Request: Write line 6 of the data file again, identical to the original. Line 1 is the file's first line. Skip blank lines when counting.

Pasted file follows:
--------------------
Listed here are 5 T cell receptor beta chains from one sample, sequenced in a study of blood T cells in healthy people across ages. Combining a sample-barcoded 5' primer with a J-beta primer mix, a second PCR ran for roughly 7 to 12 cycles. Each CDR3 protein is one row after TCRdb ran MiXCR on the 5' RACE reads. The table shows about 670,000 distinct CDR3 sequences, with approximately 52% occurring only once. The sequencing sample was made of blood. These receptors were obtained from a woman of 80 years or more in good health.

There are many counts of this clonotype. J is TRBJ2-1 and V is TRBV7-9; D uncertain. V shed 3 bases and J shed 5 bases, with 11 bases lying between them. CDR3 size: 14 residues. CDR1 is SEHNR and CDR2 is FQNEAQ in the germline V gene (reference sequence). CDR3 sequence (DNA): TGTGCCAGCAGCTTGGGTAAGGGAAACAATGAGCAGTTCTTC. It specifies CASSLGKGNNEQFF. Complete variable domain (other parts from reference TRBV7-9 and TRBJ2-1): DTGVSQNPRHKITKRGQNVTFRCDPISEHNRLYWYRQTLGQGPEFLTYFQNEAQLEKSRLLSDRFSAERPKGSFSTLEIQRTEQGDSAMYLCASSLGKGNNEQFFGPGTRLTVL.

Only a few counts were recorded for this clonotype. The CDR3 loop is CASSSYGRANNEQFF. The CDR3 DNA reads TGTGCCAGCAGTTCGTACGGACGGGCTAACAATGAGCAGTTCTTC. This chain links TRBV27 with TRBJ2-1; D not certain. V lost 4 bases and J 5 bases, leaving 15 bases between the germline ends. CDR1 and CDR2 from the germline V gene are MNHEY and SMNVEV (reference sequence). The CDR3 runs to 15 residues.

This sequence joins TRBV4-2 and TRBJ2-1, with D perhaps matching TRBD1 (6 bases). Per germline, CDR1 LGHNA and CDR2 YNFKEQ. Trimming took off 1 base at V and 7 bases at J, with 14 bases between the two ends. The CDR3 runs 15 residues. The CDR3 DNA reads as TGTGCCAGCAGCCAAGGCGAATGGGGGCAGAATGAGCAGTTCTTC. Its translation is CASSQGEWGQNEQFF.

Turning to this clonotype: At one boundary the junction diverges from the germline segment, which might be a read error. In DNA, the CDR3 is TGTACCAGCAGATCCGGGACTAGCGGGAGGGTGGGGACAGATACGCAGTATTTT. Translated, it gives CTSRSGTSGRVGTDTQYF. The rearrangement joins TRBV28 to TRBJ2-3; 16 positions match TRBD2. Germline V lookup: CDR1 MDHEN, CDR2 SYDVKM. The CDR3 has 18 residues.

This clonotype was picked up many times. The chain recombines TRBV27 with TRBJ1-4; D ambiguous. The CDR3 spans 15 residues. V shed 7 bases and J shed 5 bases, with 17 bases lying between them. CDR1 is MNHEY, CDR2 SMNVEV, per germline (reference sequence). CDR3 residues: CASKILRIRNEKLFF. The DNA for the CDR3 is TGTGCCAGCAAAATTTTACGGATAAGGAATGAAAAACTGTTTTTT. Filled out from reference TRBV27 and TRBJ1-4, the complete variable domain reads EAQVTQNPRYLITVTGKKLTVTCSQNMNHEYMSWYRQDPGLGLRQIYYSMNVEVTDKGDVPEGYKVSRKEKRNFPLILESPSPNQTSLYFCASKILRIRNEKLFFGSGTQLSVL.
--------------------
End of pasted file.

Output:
This clonotype was picked up many times. The chain recombines TRBV27 with TRBJ1-4; D ambiguous. The CDR3 spans 15 residues. V shed 7 bases and J shed 5 bases, with 17 bases lying between them. CDR1 is MNHEY, CDR2 SMNVEV, per germline (reference sequence). CDR3 residues: CASKILRIRNEKLFF. The DNA for the CDR3 is TGTGCCAGCAAAATTTTACGGATAAGGAATGAAAAACTGTTTTTT. Filled out from reference TRBV27 and TRBJ1-4, the complete variable domain reads EAQVTQNPRYLITVTGKKLTVTCSQNMNHEYMSWYRQDPGLGLRQIYYSMNVEVTDKGDVPEGYKVSRKEKRNFPLILESPSPNQTSLYFCASKILRIRNEKLFFGSGTQLSVL.